Taking a stand on gender-responsive STEM education in Francophone Africa
UNESCO, including the International Institute for Capacity Building in Africa (IICBA), and the Ministry of National Education of Senegal organized a regional training for 12 French-speaking African countries on gender-responsive science, technology, engineering and mathematics (STEM) education from 12 to 16 November 2018 in Dakar, Senegal. The training was supported by the Government of Japan and in cooperation with several other development partners, including the Ministry of Higher Education, Research and Innovation (MESRI) of Senegal, the Centre for Mathematics, Science and Technology Education in Africa of Kenya (CEMASTEA), the Institut de la Francophonie pour l’éducation et la formation (IFEF), the African Union International Centre for Girls’ and Women’s Education in Africa (AU/CIEFFA), Microsoft and the Forum for African Women Educationalists (FAWE).
Only 35% of students studying STEM in higher education globally are women, according to UNESCO’s report Cracking the Code. Addressing the low representation and participation of girls and women in STEM studies and careers is critical to building inclusive and sustainable societies.
To enable education stakeholders and teachers to deliver gender-responsive STEM education and to increase the participation of girls in STEM fields, UNESCO organized the regional training on the theme Cracking the Code: Gender-responsive quality STEM education.
Some 120 participants from 12 French-speaking African countries (Burkina Faso, Burundi, Cameroon, Chad, Comoros, Côte d'Ivoire, Democratic Republic of the Congo, Djibouti, Madagascar, Mali, Niger and Senegal) participated.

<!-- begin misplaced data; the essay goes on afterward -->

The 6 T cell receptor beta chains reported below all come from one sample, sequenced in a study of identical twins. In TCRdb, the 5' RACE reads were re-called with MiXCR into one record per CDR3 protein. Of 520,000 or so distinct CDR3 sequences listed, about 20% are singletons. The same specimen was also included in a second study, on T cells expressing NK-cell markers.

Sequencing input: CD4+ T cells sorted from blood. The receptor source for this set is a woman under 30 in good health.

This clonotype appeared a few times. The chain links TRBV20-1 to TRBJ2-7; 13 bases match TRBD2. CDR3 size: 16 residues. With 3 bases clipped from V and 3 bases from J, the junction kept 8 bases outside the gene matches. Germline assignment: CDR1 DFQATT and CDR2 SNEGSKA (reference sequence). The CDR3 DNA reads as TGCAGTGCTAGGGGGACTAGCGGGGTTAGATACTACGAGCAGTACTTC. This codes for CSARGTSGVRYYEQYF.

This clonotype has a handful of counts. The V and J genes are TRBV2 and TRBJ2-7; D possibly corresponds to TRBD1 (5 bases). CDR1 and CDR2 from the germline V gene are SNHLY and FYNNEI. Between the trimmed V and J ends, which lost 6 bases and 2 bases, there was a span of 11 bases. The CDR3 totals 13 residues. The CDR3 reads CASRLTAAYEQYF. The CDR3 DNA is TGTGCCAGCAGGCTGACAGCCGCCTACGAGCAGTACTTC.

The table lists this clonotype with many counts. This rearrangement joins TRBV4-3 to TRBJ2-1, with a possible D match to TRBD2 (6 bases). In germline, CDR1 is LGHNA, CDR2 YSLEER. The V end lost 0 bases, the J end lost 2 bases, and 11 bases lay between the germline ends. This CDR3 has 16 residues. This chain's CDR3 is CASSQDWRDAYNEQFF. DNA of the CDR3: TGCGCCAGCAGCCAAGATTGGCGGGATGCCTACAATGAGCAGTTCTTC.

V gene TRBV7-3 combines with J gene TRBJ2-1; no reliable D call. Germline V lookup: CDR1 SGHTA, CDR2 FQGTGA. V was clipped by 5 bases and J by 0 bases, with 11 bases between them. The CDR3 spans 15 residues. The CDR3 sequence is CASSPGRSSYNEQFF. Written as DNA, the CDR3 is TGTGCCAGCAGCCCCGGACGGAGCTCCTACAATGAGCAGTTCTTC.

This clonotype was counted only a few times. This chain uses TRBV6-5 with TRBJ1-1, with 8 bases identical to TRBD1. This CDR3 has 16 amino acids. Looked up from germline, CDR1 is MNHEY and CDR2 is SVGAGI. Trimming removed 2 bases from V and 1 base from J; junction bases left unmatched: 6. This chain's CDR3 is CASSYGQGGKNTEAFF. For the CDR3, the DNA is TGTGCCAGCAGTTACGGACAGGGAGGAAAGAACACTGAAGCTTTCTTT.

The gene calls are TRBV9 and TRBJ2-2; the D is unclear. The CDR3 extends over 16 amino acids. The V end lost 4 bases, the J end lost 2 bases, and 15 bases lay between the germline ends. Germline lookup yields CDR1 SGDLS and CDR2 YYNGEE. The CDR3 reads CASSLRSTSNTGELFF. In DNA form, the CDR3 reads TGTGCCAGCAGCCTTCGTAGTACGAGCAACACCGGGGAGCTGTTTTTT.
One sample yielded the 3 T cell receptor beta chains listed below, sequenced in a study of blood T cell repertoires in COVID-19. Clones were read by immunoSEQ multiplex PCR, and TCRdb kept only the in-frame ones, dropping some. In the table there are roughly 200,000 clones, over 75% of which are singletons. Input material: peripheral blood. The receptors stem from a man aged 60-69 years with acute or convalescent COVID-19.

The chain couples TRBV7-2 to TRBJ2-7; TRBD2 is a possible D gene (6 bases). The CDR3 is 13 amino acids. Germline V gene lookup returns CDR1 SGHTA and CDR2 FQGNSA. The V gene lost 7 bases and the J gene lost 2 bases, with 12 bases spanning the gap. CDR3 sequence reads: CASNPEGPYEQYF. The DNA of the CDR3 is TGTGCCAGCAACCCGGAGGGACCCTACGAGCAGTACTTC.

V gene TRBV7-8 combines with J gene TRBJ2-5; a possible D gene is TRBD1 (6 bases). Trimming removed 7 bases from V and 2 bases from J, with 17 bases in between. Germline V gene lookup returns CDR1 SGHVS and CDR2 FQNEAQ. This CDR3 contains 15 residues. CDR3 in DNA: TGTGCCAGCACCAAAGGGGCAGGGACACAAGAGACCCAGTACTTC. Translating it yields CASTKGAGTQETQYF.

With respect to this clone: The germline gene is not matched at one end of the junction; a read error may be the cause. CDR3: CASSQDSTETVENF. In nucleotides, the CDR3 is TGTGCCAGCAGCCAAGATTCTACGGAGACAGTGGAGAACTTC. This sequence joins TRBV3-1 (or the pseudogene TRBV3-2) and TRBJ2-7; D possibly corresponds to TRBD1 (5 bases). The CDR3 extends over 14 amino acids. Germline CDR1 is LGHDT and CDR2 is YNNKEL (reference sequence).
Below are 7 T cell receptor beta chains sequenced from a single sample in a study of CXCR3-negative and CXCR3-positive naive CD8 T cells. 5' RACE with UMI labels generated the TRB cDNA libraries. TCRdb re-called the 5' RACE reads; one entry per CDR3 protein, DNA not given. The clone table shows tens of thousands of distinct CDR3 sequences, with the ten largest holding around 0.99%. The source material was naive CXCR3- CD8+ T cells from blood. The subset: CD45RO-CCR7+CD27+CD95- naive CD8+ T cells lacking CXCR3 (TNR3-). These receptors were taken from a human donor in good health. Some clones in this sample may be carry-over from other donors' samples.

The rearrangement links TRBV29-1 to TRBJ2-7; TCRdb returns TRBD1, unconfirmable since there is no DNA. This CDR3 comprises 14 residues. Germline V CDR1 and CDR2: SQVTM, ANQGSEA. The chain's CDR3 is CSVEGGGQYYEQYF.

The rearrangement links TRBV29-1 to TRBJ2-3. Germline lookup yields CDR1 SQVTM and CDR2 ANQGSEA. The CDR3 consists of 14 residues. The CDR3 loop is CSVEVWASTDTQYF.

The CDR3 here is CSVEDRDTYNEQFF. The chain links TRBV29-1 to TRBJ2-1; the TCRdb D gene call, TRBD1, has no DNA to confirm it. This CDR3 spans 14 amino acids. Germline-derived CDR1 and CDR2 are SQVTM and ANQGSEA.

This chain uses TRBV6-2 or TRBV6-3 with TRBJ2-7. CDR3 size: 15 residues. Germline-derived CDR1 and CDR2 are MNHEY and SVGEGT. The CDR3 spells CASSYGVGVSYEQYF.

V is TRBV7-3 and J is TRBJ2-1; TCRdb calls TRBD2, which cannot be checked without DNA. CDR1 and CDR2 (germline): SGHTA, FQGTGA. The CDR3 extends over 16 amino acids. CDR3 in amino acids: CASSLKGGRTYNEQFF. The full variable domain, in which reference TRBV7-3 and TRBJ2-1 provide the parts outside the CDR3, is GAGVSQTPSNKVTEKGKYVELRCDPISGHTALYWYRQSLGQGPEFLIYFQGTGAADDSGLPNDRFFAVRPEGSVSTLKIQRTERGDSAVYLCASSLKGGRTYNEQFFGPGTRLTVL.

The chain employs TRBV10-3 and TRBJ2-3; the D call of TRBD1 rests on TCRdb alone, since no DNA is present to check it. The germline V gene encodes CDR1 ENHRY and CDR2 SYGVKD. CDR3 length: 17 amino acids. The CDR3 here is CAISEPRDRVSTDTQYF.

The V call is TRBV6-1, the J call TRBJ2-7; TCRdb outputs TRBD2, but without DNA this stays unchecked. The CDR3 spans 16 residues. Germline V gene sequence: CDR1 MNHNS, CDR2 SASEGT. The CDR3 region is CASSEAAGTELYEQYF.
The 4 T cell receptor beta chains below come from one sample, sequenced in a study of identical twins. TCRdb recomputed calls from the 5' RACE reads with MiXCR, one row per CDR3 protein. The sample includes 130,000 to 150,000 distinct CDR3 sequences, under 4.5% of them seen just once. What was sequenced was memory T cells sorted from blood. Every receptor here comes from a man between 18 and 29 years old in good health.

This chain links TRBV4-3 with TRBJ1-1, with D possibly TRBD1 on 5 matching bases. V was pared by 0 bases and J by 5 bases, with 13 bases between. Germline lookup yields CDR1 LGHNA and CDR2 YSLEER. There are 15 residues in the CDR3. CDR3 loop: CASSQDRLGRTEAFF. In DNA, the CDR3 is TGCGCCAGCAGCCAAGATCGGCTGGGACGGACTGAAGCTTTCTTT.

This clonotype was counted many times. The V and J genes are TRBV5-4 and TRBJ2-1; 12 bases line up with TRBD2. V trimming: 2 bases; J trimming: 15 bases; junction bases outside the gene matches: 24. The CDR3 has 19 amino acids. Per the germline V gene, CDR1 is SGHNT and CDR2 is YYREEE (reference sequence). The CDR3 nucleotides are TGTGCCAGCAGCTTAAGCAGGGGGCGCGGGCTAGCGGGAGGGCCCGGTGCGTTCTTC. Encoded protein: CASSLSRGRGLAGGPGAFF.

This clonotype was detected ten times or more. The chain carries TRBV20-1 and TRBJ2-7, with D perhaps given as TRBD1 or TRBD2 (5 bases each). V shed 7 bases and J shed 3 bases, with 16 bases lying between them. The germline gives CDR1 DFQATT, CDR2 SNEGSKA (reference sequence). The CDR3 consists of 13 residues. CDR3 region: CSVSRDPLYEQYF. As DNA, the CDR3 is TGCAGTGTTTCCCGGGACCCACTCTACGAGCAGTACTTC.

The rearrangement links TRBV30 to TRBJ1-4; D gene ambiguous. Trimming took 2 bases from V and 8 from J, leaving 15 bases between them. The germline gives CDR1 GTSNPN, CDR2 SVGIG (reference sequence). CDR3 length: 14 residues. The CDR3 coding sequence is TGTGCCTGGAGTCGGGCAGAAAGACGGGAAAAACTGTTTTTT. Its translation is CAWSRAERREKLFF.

“In the world in general and particularly in Africa, women entering STEM studies and careers represent a very small percentage. The under-representation of women in STEM, beyond the issue of gender equality, is reflected in the failure to develop human resources, half of which are women,” stated the Director of the UNESCO Regional Office for West Africa (Sahel). “In addition, there is a strong demand for qualified professionals in STEM. Therefore, encouraging girls and women to get involved in STEM is becoming an imperative for UNESCO, the African Union and many other organizations.”
An online platform developed by UNESCO was used before, during and after the training. Participants appreciated the platform, which assessed their knowledge and understanding of the presentations and other resources of the workshop. They particularly liked that the online assessment incorporated real-time analysis and feedback, as well as tools for exchange and knowledge sharing. They promised to stay connected in order to deliver on their action plans and to engage in a network on STEM and Gender in Francophone Africa.
The training drew on the evidence base of what works and promoted skills development through interactive gender-responsive pedagogies and classroom management strategies. “The training was very interesting because it enabled us to elaborate STEM lesson plans and showed us some of the challenges that teachers may face when teaching STEM education,” said Salid Hassani Ahmed from Comoros.
The six modules covered in the course included: (1) STEM education in Africa, (2) STEM education and gender, (3) institutional leadership for gender-responsive STEM education, (4) gender-responsive pedagogy, (5) gender-responsive teaching and learning resources and (6) digital skills and information and communications technology (ICT) integration in STEM education.
“We are going to apply the skills acquired during this training when we return to our countries so that finally the gender dimension will be taken into consideration in STEM education,” said Ancille Ngendakumana from Burundi.
Next steps for IICBA include support to the implementation of country action plans, further knowledge and resource sharing, and the monitoring and evaluating of actions taken by participating countries.